"I think it fits my personality better," he said. "Your whole body is a target, there isn't just one or two place you're trying to hit. You have to be very careful how you move."
A.C. said winning his most recent medal was a nice surprise.
"It's a great feeling, it's an accomplishment," he said.
Considered by many to be the fastest-paced of the three swords, sabre fencing is a bit more challenging to learn.
Unless, of course, the person holding the sword is Alexander "Sasha" Ryjik.
Sasha has won two national championships and has been the points winner three times in the past year, and is currently ranked seventh nationally in his age group for sabre fencing.
Not bad for a 13 year old.
"I don't remember a lot of what I learned in the past, just that my dad used to fence in Russia and qualified for the Olympics but that was the year Russia boycotted them," said Sasha. His parents first tried to encourage him to fence when he was 7, but he had no interest.
"I tried again when I was 9 and I've been competing ever since," Sasha said. "I think I was too young and immature before."
TO KEEP in top condition, Sasha has spent time going to various gyms and looking into other activities to help him improve his agility and speed, essential attributes for successful fencers who need to be quick on their feet and able to anticipate their opponent's next move. He worked with a trainer over the summer, but now that he's back in school and taking classes three nights a week, he doesn't have the extra time.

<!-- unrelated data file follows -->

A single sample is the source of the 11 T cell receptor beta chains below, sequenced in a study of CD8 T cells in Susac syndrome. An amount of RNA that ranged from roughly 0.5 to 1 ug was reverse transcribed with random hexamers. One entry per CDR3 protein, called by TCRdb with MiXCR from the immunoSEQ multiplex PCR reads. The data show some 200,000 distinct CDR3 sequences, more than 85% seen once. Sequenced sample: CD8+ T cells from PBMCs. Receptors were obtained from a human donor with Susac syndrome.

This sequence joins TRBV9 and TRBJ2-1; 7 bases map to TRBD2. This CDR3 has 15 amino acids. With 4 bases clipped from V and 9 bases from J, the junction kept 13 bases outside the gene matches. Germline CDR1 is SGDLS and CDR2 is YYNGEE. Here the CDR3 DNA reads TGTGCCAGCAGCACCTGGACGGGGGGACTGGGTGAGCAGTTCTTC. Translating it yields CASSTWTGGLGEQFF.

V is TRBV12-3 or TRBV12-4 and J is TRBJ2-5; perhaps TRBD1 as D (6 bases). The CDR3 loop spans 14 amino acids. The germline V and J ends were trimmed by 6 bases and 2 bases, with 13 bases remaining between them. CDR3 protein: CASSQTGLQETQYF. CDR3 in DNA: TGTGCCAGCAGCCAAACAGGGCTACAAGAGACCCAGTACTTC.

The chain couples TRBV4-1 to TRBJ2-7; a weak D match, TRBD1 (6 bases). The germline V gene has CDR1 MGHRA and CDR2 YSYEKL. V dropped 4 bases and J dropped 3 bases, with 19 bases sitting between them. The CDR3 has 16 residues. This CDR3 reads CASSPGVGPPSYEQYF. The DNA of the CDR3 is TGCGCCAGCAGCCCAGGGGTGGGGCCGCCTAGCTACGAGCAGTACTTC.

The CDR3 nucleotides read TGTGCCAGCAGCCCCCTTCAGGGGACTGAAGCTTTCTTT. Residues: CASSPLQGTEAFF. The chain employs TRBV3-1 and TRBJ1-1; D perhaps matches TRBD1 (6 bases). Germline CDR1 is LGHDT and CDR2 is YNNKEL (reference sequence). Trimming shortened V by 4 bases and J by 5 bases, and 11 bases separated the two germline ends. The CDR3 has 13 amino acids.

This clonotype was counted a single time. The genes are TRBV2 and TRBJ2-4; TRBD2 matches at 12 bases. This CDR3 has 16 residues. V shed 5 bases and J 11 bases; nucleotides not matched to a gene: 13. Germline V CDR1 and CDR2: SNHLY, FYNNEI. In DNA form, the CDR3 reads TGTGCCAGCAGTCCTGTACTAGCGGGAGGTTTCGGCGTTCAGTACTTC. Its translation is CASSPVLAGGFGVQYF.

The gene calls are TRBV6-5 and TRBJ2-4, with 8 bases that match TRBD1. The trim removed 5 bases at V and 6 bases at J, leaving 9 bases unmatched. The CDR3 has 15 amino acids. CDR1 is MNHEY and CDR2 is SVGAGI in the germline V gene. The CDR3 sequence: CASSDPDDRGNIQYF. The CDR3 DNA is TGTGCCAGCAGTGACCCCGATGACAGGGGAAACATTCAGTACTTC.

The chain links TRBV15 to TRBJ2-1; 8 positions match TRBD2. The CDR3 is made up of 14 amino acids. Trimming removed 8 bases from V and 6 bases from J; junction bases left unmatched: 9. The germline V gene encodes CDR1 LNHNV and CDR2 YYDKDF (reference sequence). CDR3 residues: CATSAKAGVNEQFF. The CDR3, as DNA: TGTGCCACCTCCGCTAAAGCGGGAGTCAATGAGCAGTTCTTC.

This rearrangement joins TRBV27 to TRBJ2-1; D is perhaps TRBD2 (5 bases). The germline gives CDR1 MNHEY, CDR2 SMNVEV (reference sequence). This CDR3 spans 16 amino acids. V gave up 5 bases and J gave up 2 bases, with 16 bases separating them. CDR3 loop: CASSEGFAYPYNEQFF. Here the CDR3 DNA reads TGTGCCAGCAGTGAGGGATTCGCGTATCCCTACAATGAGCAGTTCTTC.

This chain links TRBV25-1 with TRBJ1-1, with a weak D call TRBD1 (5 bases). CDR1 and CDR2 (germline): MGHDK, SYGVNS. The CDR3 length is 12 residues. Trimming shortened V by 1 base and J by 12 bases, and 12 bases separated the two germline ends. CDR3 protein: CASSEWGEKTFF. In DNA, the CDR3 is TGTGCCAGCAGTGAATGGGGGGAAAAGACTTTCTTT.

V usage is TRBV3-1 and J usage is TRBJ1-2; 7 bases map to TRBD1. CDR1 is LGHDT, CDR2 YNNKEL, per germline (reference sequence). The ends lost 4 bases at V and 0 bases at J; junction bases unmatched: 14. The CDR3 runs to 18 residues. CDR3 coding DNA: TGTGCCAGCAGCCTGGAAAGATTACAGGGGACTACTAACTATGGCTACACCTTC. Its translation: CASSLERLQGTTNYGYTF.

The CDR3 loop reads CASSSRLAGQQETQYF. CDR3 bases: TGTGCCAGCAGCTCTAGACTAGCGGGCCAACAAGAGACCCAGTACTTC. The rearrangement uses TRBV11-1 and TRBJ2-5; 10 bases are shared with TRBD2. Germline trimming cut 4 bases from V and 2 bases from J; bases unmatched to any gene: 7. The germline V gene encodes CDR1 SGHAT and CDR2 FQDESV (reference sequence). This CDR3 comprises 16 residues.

"It's nice to say I'm a national champion," Sasha said.
Although he's eligible for the Olympics, Sasha said he's not ready to try for the international titles just yet.
"Most of the Olympic fencers are older guys. I'm nowhere near ready, but that is my goal," Sasha said.
It is a goal that his father, Alexandre Ryjik, had himself, growing up in the Soviet Union.
Ryjik, who owns the Virginia Academy of Fencing, said he began fencing when he was 8 and qualified for the Olympics twice. He could not go either time, once because he was serving in the Russian Red Army, the other because the Russian team boycotted the Olympics in Los Angeles.
After three decades, Ryjik said he learns something new from every new student that comes into his class, which helps keep him interested in fencing.
"This sport definitely takes a lifetime to master," said Ryjik, speaking with a thick Russian accent. "This is a sport where you have to be mentally and physically agile."
Rykij said some people have compared fencing to a physical chess match.
"You need to be a great athlete to achieve in some sports, but in fencing, you need to be strong mentally," he said.